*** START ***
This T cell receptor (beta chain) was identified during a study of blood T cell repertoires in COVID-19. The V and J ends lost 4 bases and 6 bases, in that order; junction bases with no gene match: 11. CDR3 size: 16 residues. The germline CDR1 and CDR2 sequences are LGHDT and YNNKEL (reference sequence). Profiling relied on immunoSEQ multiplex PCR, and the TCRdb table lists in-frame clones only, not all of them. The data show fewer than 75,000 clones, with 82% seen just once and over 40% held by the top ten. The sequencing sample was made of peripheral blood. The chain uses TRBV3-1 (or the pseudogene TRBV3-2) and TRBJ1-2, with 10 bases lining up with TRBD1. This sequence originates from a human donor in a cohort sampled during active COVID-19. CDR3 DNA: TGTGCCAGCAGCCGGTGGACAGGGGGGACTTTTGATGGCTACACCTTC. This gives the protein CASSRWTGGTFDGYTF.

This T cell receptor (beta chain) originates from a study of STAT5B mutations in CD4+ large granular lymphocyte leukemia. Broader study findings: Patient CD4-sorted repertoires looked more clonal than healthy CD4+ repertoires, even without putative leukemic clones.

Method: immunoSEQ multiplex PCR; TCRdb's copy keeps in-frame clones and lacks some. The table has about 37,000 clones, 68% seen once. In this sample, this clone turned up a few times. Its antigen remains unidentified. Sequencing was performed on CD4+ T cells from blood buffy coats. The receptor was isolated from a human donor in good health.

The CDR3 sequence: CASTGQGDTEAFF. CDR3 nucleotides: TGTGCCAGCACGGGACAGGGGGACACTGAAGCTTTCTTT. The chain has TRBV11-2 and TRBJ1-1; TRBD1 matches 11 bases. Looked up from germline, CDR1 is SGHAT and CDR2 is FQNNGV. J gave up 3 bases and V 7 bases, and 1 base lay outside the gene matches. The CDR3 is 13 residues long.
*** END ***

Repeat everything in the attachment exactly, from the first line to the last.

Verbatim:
This T cell receptor (beta chain) was identified during a study of blood T cell repertoires in COVID-19. The V and J ends lost 4 bases and 6 bases, in that order; junction bases with no gene match: 11. CDR3 size: 16 residues. The germline CDR1 and CDR2 sequences are LGHDT and YNNKEL (reference sequence). Profiling relied on immunoSEQ multiplex PCR, and the TCRdb table lists in-frame clones only, not all of them. The data show fewer than 75,000 clones, with 82% seen just once and over 40% held by the top ten. The sequencing sample was made of peripheral blood. The chain uses TRBV3-1 (or the pseudogene TRBV3-2) and TRBJ1-2, with 10 bases lining up with TRBD1. This sequence originates from a human donor in a cohort sampled during active COVID-19. CDR3 DNA: TGTGCCAGCAGCCGGTGGACAGGGGGGACTTTTGATGGCTACACCTTC. This gives the protein CASSRWTGGTFDGYTF.

This T cell receptor (beta chain) originates from a study of STAT5B mutations in CD4+ large granular lymphocyte leukemia. Broader study findings: Patient CD4-sorted repertoires looked more clonal than healthy CD4+ repertoires, even without putative leukemic clones.

Method: immunoSEQ multiplex PCR; TCRdb's copy keeps in-frame clones and lacks some. The table has about 37,000 clones, 68% seen once. In this sample, this clone turned up a few times. Its antigen remains unidentified. Sequencing was performed on CD4+ T cells from blood buffy coats. The receptor was isolated from a human donor in good health.

The CDR3 sequence: CASTGQGDTEAFF. CDR3 nucleotides: TGTGCCAGCACGGGACAGGGGGACACTGAAGCTTTCTTT. The chain has TRBV11-2 and TRBJ1-1; TRBD1 matches 11 bases. Looked up from germline, CDR1 is SGHAT and CDR2 is FQNNGV. J gave up 3 bases and V 7 bases, and 1 base lay outside the gene matches. The CDR3 is 13 residues long.